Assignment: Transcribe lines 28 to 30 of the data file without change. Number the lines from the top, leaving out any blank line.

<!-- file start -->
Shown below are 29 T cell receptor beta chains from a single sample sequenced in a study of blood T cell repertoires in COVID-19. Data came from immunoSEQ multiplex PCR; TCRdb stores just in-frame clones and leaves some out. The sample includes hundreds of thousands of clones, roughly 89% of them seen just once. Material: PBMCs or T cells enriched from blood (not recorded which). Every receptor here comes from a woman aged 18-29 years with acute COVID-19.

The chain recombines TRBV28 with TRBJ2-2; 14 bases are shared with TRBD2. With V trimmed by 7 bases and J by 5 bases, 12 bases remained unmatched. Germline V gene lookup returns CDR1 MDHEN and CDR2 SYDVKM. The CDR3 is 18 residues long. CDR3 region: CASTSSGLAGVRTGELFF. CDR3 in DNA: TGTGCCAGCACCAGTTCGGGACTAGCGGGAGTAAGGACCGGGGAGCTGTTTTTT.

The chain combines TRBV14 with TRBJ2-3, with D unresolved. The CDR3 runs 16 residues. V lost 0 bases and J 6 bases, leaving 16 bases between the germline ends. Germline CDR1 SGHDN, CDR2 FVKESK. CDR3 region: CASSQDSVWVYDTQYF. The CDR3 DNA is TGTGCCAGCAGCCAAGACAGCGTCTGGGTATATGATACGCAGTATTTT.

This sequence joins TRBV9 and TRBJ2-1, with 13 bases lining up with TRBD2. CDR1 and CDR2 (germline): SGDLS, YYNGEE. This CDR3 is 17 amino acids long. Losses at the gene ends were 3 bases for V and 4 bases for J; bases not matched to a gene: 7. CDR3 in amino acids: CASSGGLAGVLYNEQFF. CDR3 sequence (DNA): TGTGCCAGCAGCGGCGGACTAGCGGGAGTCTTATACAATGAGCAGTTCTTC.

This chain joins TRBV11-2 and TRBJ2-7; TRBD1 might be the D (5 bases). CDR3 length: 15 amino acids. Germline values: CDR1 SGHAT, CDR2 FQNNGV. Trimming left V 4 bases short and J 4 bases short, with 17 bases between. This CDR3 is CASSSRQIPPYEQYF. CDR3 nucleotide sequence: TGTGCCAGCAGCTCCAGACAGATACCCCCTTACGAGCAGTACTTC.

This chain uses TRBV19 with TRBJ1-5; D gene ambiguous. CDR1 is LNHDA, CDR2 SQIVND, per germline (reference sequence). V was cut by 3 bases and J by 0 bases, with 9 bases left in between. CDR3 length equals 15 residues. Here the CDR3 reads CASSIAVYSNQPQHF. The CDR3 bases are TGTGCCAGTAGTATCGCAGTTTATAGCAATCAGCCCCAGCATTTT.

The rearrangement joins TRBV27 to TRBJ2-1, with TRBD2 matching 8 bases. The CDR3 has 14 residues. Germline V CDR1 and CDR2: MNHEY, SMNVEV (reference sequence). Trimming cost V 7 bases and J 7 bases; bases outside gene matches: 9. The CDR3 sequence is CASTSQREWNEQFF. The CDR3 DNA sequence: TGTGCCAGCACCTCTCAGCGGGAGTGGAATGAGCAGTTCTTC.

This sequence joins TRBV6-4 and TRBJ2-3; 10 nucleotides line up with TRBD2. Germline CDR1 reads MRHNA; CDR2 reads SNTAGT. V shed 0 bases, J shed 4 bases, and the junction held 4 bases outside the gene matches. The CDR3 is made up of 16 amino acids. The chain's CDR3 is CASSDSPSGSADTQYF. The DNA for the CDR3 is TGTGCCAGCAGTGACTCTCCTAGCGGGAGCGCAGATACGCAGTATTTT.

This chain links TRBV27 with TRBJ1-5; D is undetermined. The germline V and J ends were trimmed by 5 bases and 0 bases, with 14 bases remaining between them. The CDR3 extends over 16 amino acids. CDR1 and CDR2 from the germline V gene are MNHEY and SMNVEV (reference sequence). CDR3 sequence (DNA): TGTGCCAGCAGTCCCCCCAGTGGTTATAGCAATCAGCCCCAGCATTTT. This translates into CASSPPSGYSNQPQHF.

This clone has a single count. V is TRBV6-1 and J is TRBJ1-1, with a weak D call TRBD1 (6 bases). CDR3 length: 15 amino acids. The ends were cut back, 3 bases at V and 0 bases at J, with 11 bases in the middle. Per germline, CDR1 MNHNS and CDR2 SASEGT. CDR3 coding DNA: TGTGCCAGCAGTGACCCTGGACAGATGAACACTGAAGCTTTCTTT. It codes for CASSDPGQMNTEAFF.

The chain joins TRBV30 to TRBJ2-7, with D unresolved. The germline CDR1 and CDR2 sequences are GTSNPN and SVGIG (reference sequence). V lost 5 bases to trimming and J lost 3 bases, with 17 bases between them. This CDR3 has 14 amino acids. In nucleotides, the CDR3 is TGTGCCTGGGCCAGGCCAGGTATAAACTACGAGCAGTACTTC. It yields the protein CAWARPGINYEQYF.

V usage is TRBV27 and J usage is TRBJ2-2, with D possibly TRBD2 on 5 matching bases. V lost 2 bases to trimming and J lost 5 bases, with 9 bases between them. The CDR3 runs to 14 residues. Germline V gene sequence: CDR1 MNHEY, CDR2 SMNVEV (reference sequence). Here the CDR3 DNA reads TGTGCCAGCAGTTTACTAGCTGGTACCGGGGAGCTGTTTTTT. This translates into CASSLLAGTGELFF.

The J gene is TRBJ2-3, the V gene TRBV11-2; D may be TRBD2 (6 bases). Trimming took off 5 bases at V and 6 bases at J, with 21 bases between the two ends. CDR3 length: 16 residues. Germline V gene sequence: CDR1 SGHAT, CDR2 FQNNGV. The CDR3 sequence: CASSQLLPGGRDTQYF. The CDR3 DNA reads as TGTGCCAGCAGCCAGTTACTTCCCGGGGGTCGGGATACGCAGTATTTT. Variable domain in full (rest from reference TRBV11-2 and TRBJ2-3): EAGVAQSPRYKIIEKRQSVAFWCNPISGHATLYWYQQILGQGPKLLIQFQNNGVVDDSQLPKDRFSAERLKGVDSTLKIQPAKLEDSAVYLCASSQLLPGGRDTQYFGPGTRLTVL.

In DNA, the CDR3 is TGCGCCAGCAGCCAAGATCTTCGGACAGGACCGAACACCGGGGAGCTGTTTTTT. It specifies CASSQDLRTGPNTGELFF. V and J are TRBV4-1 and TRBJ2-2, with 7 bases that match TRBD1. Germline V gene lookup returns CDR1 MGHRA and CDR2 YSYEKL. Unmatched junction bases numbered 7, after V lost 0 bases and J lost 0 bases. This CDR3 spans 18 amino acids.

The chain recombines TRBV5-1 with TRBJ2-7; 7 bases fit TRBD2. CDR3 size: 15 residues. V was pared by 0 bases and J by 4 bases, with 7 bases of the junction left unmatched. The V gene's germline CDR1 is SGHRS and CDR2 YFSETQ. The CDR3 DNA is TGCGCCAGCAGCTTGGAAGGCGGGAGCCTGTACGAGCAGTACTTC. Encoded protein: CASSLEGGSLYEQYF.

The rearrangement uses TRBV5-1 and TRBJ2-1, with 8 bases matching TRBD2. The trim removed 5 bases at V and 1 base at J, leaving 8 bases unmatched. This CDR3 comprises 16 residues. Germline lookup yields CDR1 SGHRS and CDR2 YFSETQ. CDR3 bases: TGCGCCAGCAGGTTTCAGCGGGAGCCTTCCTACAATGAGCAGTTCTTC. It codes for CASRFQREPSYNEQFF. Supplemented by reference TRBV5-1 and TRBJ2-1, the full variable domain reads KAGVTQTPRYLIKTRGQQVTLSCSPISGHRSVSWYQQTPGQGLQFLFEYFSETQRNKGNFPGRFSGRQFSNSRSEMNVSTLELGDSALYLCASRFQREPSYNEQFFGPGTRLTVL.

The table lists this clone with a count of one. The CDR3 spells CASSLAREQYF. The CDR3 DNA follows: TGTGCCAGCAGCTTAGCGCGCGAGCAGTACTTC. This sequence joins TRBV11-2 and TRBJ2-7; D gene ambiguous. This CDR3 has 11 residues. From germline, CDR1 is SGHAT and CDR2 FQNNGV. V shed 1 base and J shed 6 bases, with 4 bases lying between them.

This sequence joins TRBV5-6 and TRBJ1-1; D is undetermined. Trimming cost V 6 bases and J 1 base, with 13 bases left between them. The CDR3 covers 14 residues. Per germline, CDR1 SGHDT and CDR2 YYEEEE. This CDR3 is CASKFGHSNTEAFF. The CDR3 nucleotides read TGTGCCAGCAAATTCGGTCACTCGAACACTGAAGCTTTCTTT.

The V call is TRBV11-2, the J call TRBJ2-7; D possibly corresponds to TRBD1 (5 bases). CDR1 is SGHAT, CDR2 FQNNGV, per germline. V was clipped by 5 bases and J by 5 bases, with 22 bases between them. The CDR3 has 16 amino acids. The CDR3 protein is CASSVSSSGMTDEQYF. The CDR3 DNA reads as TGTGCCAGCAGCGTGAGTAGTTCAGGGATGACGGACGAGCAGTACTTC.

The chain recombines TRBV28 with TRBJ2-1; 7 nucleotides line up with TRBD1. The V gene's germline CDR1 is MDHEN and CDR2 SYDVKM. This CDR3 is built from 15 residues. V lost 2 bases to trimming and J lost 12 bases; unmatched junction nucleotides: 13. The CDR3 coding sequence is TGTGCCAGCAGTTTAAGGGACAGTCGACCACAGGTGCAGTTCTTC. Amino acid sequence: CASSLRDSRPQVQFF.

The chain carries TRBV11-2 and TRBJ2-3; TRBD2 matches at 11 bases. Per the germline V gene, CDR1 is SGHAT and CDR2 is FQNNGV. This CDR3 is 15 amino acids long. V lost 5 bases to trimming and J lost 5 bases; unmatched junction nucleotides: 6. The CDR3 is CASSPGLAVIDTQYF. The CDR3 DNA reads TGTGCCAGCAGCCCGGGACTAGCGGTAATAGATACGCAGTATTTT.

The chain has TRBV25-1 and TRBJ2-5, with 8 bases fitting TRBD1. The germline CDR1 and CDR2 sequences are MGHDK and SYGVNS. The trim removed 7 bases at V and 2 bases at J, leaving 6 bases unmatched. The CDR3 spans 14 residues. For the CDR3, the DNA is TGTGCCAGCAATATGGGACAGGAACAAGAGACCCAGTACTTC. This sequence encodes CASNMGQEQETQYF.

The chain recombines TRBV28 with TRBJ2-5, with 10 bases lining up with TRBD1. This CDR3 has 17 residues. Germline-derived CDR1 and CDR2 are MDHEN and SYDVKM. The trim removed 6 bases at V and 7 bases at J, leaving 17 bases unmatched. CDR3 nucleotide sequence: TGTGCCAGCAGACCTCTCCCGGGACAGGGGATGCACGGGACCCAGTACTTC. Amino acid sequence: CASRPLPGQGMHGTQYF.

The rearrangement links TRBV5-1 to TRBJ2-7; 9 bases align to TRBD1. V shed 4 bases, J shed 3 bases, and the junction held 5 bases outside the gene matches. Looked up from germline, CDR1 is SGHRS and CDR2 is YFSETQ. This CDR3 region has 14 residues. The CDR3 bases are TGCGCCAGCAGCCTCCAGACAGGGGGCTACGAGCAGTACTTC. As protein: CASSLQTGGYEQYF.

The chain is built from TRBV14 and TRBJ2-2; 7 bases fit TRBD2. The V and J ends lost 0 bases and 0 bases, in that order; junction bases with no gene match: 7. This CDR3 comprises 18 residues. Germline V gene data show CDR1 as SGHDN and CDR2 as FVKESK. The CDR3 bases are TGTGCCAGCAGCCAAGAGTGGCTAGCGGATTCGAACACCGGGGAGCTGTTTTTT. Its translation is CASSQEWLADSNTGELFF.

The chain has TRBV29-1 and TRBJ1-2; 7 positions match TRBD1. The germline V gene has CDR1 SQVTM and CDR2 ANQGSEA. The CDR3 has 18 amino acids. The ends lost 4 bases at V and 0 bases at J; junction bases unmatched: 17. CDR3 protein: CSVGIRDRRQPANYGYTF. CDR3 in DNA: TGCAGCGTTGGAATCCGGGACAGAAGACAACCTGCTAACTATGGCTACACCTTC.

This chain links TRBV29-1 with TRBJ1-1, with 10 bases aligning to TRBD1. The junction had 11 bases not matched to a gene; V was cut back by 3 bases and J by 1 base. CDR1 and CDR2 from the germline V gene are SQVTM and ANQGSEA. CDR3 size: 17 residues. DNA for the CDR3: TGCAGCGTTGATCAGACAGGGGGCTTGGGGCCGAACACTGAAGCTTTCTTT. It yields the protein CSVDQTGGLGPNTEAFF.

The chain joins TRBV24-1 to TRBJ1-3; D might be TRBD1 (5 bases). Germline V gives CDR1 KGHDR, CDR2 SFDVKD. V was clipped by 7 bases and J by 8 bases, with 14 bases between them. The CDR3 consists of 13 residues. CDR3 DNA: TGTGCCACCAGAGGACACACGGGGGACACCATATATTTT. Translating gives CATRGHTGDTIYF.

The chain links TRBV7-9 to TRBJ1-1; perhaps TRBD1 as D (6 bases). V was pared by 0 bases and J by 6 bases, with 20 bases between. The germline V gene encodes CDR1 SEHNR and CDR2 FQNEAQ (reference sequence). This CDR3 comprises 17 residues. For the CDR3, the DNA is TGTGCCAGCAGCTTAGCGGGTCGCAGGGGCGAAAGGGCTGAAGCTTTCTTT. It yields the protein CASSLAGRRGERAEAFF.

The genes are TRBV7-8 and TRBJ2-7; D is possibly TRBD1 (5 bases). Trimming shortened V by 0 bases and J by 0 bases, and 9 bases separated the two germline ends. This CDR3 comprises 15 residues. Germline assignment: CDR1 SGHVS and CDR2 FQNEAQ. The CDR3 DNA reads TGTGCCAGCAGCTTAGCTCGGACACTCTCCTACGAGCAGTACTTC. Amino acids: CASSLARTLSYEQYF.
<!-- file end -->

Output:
The chain joins TRBV24-1 to TRBJ1-3; D might be TRBD1 (5 bases). Germline V gives CDR1 KGHDR, CDR2 SFDVKD. V was clipped by 7 bases and J by 8 bases, with 14 bases between them. The CDR3 consists of 13 residues. CDR3 DNA: TGTGCCACCAGAGGACACACGGGGGACACCATATATTTT. Translating gives CATRGHTGDTIYF.

The chain links TRBV7-9 to TRBJ1-1; perhaps TRBD1 as D (6 bases). V was pared by 0 bases and J by 6 bases, with 20 bases between. The germline V gene encodes CDR1 SEHNR and CDR2 FQNEAQ (reference sequence). This CDR3 comprises 17 residues. For the CDR3, the DNA is TGTGCCAGCAGCTTAGCGGGTCGCAGGGGCGAAAGGGCTGAAGCTTTCTTT. It yields the protein CASSLAGRRGERAEAFF.

The genes are TRBV7-8 and TRBJ2-7; D is possibly TRBD1 (5 bases). Trimming shortened V by 0 bases and J by 0 bases, and 9 bases separated the two germline ends. This CDR3 comprises 15 residues. Germline assignment: CDR1 SGHVS and CDR2 FQNEAQ. The CDR3 DNA reads TGTGCCAGCAGCTTAGCTCGGACACTCTCCTACGAGCAGTACTTC. Amino acids: CASSLARTLSYEQYF.